The C-130 Hercules military transport aircraft, made by Lockheed Martin, based in Fort Worth, Texas, was on display for potential customers at the 2018 Farnborough Airshow.
America’s largest business lobby is hailing the Trump administration’s offers to boost American weapons exports.
“The U.S. Chamber of Commerce Defense and Aerospace Export Council (DAEC) welcomes the State Department’s announcement concerning the approved implementation insurance policy for the Conventional Arms Transfer (CAT) Policy,” council President Keith Webster said in the statement Friday.
The U.S. State Department soon announced its planned process to implement the Conventional Arms Transfer policy, which adds economic security as being a factor in the event the government considers whether or not to approve arms exports. It intends for that executive branch to advocate strongly with respect to companies exporting defense items.
Webster, who had previously been President Barack Obama’s last director of international cooperation with the Pentagon, referred to as the policy “a major first step toward improving government decision processes and policies.” Aerospace and defense firms depend on innovation and U.S. government support to compete over a global scale, he noted.
The export council recently offered some 30 tips about the best way to hardwire economic security and defense-industrial base considerations to the government’s international arms sale decisions.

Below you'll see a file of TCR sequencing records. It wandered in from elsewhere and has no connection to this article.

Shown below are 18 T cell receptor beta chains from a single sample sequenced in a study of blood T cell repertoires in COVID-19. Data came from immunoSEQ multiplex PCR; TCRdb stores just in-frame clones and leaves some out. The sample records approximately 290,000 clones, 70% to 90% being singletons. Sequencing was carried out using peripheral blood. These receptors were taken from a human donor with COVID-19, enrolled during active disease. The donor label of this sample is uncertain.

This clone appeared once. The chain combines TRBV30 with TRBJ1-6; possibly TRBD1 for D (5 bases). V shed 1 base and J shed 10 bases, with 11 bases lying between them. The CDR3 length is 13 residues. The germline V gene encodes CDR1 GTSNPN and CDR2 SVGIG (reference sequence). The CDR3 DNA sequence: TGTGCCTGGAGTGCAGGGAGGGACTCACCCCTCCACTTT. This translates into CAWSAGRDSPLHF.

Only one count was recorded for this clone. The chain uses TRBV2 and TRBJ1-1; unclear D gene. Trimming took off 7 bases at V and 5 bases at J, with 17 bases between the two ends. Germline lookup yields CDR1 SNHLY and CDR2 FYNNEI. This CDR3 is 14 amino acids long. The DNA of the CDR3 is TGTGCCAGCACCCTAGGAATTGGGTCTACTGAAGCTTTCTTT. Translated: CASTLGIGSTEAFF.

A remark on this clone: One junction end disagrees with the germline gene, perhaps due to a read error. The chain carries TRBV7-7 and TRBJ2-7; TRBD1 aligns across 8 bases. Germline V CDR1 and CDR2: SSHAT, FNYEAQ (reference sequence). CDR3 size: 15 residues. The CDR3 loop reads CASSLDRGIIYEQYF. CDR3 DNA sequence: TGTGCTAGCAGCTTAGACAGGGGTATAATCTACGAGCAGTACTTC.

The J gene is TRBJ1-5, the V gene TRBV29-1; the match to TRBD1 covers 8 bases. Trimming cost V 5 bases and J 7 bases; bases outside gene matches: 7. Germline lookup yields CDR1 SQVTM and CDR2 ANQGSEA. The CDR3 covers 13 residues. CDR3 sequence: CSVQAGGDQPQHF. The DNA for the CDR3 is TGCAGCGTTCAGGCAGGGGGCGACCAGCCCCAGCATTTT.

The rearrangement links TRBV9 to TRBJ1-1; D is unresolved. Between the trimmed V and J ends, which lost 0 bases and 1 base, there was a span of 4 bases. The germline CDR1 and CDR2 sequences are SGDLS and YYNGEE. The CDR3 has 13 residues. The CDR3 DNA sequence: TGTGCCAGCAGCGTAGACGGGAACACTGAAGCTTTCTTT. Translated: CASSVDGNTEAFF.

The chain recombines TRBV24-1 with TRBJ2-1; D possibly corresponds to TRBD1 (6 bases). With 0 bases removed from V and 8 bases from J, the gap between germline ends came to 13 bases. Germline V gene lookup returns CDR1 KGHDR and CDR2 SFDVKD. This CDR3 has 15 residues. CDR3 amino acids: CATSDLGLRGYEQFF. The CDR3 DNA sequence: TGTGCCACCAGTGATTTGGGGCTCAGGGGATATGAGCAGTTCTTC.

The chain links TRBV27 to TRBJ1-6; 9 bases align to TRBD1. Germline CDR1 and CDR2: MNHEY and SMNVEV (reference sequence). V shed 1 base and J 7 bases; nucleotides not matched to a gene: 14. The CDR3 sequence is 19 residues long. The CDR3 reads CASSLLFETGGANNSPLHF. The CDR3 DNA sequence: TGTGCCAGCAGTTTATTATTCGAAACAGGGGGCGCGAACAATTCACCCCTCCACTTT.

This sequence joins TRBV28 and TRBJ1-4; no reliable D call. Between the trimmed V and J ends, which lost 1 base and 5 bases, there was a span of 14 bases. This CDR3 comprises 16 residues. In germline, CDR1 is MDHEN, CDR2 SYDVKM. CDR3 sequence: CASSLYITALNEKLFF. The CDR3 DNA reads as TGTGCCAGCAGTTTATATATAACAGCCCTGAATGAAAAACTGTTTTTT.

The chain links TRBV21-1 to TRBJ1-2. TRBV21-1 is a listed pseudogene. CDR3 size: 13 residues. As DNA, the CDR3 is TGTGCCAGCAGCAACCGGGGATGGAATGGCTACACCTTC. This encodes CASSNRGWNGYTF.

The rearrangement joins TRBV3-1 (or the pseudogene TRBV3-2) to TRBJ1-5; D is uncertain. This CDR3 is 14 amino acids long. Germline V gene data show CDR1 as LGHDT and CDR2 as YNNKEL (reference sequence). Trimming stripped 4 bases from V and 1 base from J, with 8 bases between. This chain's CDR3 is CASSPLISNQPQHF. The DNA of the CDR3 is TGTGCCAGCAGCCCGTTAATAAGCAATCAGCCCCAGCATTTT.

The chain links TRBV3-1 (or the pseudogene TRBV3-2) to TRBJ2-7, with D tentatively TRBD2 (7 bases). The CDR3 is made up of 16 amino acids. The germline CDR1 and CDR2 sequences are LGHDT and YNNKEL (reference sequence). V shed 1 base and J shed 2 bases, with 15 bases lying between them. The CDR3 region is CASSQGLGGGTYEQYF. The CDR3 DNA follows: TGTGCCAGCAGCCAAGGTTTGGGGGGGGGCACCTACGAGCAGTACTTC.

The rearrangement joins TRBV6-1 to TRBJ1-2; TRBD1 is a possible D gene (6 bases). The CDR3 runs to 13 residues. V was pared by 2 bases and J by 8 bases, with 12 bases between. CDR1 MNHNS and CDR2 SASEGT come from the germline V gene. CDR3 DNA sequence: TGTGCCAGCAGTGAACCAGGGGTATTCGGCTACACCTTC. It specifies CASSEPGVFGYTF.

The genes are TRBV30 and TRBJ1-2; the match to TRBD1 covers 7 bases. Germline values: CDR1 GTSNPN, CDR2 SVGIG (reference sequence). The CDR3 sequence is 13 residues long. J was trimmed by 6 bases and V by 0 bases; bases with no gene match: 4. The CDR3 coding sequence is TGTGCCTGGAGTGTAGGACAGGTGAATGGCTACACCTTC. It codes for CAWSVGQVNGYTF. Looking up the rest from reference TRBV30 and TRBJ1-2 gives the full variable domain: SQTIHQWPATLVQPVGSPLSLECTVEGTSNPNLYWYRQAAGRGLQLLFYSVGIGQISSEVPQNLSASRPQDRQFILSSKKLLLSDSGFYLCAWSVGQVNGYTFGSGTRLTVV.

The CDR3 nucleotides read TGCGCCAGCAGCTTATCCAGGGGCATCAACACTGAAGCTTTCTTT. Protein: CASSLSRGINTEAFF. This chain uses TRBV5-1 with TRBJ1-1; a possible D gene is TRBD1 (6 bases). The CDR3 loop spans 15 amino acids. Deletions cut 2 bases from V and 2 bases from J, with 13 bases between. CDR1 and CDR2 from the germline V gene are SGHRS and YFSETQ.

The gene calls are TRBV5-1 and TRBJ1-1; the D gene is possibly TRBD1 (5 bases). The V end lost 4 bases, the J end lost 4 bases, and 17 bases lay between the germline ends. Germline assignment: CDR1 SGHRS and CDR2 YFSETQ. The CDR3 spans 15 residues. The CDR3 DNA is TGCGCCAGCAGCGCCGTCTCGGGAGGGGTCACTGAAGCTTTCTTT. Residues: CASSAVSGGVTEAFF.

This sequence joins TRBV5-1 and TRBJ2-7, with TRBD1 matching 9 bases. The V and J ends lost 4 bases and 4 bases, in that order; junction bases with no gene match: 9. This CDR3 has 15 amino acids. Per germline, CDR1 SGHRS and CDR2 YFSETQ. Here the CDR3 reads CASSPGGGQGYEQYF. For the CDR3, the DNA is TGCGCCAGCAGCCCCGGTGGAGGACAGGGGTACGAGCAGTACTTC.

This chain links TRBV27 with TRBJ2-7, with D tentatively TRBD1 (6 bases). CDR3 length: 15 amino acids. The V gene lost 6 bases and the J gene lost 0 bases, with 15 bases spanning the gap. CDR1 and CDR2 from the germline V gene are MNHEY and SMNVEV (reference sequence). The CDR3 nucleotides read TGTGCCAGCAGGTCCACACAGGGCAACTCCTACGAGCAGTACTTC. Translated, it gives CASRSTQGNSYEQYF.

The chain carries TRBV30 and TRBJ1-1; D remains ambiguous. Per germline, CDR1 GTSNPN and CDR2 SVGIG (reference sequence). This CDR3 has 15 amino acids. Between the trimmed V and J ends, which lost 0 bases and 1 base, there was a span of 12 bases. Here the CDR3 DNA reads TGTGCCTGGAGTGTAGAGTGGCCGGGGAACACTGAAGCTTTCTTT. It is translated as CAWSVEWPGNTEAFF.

“We appreciate the administration’s outreach throughout this process and so are content to see DAEC priorities inside plan, including policy changes that may improve bid timeliness while reducing costs to industries, place emphasis on economic considerations inside the federal transfer decision process, and expand trade promotion,” Webster said.
The policy has attracted pushback from arms control advocates who say it risks fueling conflicts around the globe and aiding regimes that do not respect human rights.
“If the administration is serious about claims these changes alllow for responsible policy, it will add much greater transparency in the arms transfer and monitoring process,” Forum about the Arms Trade’s founder and coordinator, Jeff Abramson, wrote a few weeks ago.
The U.S. leads the world in arms transfers, with $47 billion expected thus far this year, whereas the State Department approved $42 billion in government-to-government sales its 2017.
“Defense exports are ideal for our national security, they’re beneficial to our foreign policy. And they’re great for our economic security. And as the administration and our leadership has said, economic security is national security,” Lt. Gen. Charles Hooper, head of the Defense Security Cooperation Agency, said throughout the Farnborough International Airshow on July 18.